By Ruzanna KhachatrianArmenia and Azerbaijan have agreed to end television and radio broadcasts to each other’s territory, a senior official in Yerevan revealed on Thursday.
Ashot Verdian, the chief of Armenia’s state-run broadcasting facility, told RFE/RL that a relevant agreement was signed by telecommunication officials from the two feuding countries in Moscow last week. He said they will now ensure that programs broadcast from either country can not be watched or listened to in the other’s territory.
The agreement concerns three Armenian air frequencies belonging to private broadcasters in the northern Tavush region bordering western Azerbaijan. According to Verdian, only one of them based in the town of Berd is currently operational and will have to change “appropriate parameters” of its transmitter so that residents of adjacent Azerbaijani regions are unable to tune in to its broadcasts.
The Azerbaijani side, for its part, will have to curb broadcasting signals on seven frequencies.
The Moscow deal came after Azerbaijani media complaints about the spread of televised “Armenian propaganda” in Azerbaijan. There have also been reports that Azerbaijani viewers can watch programs broadcast by Nagorno-Karabakh television. The latter is not covered by the deal.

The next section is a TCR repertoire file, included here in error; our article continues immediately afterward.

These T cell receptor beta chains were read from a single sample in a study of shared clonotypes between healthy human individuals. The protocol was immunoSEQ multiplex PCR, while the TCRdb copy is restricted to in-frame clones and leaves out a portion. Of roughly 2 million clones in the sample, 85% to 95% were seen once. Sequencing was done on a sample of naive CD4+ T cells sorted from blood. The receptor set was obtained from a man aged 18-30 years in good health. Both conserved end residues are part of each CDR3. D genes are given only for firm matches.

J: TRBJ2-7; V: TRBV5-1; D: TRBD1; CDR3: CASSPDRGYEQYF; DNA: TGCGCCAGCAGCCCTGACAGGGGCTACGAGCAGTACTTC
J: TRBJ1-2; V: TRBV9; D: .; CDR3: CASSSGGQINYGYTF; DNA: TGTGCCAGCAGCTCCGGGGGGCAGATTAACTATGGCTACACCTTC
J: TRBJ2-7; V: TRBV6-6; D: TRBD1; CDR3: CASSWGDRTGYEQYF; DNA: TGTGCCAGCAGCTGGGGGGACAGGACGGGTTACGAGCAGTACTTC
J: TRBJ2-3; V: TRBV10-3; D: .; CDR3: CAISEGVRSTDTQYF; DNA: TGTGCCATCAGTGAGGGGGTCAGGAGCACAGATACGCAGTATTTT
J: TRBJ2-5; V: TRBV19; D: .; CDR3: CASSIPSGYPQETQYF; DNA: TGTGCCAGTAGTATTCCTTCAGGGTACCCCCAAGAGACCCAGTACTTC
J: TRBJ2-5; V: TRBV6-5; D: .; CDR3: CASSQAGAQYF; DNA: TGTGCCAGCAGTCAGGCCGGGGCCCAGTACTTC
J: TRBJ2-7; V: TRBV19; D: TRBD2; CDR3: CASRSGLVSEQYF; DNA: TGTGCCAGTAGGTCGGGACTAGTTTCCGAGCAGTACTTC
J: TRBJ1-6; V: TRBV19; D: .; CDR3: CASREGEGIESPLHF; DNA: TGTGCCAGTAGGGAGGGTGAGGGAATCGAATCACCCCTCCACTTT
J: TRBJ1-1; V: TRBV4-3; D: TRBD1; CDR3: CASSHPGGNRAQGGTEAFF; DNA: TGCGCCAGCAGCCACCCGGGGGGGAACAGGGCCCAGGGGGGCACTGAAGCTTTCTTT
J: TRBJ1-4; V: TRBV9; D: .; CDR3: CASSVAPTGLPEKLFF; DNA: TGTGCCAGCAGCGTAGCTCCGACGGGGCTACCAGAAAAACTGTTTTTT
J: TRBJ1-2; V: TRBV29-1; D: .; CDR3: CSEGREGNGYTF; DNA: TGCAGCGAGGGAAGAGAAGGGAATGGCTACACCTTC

Verdian said the two governments decided to address the issue under pressure from the International Telecommunications Union which had given its member states until this month to settle broadcasting disputes with their neighbors. He said Armenia has already worked out similar arrangements with Iran and Russia but has yet to agree with Turkey and Georgia.
Turkish television and FM radio broadcasts are accessible in a large part of Armenia, including Yerevan. Armenian officials complain that the signals are too strong and sometimes jam local airways. They say Ankara has so far ignored Yerevan’s negotiation offers.